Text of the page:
In fact, during a meeting back in July 2012, the president and a chief medical officer of the said health care institution told the brothers that they will make an impressive offer to hire the twins after a verbal assurance that they would abide by the institution’s religious and ethical directives.

However, in December 2012, the two men were informed that the institution had decided not to hire them since they are unlikely to abide by its ethical and religious directives.

Thus, the brothers sued for two counts of labor violation.

The hospital on the other side is affirmed that it remains committed to serving all who come through them with the greatest love and care according to reports.

The brothers who both appeared on Season 22 of the reality show, the Amazing Race back in 2013, are now reportedly practicing medicine at a new institution.

Posted in employment discrimination, Religious Discrimination.

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How Federal Government Tries to Combat Discrimination against LGBT through the Years

LGBTRight from the start, employment discrimination on the basis of gender preference and sexual orientation is relatively rampant across the country, and this is evidenced by the records revealed by the Equal Employment Opportunity Commission (EEOC).

In fact, during the 1990s, lesbian, gay, bisexual and transgender individuals experienced a really dark phase.

Incidentally, in an aim of outspreading equality in the entire nation, the federal government has come up with different legislations that would combat discrimination through the years.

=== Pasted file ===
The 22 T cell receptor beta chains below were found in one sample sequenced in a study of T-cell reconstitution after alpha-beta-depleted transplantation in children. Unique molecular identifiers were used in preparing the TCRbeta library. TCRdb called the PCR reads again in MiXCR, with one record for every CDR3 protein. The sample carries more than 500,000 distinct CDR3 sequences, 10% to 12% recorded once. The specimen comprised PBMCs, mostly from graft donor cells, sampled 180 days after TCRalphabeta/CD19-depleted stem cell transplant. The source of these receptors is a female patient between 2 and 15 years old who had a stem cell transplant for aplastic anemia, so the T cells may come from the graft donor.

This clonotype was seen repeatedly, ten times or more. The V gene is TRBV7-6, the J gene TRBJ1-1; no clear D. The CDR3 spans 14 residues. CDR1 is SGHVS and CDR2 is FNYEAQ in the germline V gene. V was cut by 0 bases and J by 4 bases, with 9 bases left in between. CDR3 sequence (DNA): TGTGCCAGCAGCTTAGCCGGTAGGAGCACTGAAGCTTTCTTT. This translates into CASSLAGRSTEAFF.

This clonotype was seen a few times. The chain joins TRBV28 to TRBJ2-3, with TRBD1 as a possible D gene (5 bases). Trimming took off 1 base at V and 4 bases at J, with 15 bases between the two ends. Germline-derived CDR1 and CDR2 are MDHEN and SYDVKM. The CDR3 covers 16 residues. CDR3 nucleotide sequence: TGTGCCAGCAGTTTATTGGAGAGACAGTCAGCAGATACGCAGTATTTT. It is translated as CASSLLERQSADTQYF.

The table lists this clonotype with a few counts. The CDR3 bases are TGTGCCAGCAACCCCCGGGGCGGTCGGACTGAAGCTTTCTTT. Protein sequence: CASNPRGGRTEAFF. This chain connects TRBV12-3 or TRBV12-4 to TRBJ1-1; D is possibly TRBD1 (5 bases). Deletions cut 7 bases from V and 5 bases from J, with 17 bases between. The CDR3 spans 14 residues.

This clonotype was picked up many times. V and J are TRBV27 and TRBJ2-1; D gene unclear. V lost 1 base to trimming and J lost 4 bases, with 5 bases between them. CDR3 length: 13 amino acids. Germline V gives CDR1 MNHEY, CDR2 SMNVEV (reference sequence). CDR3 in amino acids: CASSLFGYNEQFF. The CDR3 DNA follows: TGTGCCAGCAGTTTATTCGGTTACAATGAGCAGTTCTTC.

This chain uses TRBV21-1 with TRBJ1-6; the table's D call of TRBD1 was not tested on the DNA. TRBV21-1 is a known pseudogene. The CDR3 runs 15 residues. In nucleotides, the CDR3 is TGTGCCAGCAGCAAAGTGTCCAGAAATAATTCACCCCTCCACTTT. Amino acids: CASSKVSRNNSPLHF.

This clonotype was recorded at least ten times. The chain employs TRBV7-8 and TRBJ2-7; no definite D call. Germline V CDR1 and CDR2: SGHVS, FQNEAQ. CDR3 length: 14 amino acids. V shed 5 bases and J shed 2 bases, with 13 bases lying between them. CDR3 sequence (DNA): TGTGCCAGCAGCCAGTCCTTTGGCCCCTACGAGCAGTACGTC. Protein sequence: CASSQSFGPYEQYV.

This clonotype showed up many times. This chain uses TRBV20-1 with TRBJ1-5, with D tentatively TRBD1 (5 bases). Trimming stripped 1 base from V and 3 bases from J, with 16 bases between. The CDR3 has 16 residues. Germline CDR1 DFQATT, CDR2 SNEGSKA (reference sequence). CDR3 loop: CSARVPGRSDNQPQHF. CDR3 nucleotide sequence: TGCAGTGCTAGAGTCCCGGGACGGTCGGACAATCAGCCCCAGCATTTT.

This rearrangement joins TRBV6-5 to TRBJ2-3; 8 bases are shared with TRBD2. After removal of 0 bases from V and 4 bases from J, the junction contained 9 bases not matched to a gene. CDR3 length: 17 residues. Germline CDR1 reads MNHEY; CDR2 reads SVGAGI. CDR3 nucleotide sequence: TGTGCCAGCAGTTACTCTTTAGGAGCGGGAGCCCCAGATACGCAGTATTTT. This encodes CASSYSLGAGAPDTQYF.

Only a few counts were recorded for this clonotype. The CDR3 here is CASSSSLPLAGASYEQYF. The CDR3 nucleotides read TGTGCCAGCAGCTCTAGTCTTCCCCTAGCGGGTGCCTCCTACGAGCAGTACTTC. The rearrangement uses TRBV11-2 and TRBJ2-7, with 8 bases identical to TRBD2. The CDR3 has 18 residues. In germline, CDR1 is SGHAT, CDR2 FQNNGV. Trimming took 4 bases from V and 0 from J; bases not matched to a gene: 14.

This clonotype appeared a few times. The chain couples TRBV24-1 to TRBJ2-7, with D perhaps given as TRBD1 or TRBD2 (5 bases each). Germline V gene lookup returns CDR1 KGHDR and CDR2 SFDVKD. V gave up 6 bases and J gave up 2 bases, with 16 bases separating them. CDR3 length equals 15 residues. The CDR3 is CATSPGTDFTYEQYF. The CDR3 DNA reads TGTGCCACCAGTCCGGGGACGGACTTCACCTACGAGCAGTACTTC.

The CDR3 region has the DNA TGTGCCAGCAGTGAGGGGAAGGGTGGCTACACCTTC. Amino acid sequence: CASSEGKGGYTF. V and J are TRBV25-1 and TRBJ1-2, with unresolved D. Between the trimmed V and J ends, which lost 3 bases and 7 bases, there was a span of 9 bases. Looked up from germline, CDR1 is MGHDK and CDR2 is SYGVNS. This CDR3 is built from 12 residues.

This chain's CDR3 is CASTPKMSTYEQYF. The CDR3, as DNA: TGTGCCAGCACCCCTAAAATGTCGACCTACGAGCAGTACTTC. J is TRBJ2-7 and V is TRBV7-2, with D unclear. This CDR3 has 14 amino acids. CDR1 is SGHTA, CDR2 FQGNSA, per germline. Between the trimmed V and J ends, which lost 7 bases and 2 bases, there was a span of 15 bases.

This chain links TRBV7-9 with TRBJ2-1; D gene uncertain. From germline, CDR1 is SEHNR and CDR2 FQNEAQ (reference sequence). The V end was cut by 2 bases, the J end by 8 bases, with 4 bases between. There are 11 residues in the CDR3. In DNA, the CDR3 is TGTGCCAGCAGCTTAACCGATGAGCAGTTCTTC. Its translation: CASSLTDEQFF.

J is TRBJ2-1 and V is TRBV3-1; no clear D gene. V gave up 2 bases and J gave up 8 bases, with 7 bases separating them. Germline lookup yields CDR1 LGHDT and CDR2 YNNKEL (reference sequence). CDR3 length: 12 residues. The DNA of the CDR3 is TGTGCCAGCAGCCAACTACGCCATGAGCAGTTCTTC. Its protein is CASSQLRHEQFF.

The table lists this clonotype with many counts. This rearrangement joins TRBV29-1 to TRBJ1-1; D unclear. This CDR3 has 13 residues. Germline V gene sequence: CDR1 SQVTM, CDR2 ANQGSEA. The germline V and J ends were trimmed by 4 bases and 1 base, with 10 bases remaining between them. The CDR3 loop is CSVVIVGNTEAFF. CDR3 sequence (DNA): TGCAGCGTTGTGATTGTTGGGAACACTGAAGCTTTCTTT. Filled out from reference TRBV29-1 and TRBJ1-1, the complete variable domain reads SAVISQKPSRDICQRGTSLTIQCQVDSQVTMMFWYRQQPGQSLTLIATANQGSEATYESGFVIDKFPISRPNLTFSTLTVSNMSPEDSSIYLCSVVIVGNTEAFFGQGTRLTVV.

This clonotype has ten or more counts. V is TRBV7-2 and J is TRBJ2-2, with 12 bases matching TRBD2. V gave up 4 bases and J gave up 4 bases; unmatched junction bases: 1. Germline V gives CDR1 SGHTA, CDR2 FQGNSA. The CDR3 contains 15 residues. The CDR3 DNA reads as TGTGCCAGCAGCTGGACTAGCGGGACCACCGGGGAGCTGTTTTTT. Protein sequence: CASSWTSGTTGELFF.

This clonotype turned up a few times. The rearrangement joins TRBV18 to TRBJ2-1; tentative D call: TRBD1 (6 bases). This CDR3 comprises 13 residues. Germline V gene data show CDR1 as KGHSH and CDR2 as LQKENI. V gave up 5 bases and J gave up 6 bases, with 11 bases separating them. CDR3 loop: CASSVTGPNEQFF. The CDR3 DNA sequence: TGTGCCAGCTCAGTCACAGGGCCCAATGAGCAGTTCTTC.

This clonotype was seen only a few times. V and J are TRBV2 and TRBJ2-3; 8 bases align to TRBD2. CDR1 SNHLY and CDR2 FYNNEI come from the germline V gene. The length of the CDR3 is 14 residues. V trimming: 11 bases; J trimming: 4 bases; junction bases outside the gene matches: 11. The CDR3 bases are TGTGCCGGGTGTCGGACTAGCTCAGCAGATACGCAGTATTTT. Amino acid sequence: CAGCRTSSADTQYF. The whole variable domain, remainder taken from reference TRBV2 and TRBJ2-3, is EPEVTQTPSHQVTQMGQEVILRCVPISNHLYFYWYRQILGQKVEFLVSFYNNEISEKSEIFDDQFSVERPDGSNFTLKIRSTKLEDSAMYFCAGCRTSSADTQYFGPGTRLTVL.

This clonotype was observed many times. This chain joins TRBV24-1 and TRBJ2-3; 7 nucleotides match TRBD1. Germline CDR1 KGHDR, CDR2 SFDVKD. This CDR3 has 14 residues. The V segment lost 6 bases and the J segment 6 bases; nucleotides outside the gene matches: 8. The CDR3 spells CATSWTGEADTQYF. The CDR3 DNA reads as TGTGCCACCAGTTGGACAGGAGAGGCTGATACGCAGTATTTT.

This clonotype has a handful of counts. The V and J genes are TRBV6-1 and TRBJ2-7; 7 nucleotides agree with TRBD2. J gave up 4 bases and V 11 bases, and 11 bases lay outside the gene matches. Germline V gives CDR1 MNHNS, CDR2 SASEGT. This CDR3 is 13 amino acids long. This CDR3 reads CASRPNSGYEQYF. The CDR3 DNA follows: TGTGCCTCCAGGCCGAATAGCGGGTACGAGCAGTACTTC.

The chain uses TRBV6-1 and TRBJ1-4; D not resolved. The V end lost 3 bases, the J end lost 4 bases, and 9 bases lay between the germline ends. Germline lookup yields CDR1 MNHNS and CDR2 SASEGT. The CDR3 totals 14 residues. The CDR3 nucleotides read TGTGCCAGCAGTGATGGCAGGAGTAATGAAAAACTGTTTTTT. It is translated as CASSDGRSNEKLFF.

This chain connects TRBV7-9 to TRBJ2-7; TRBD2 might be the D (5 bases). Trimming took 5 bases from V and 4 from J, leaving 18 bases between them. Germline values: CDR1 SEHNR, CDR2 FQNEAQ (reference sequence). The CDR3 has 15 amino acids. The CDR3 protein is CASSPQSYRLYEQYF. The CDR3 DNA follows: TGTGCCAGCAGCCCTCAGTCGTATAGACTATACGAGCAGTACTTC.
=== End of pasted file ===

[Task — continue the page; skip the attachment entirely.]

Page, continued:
Don’t Ask, Don’t Tell – 1993

This law only applied to members of the military and veterans. The legislation mandates service members to keep their sexual orientation or gender preference a secret unless they want to be punished by discharge.

Employment Non-discrimination Act (ENDA) – 1994

This was the year when ENDA, which would ban employment discrimination against gender preferences and sexual orientation in the workplace, was first introduced. The bill failed to pass Congress but until present, supporters of the said legislation are not yet losing hopes. In fact, the bill is always being re-introduced since then following several modifications.

The bill only gained its best chance last November, after it finally passed the Senate floor for the first time in U.S. history.

Don’t Ask Don’t Tell Repealed – 2010

Following this remarkable repeal of Don’t Ask, Don’t Tell, service members are no longer required to hide their real sexual orientation or gender identity in order to remain in service.

Defense of Marriage Act (DOMA) Repealed – 2013

The U.S. Supreme Court has made a historical change after it declared the Section 3 of DOMA as unconstitutional. Meaning, same-sex marriage is now recognized by the federal government.

Unfortunately, despite the federal government’s efforts to push comprehensive laws that would end employment discrimination against LGBT, it is still legal to fire or refuse to hire LGBT individuals on the basis of gender preference or sexual orientation in most states.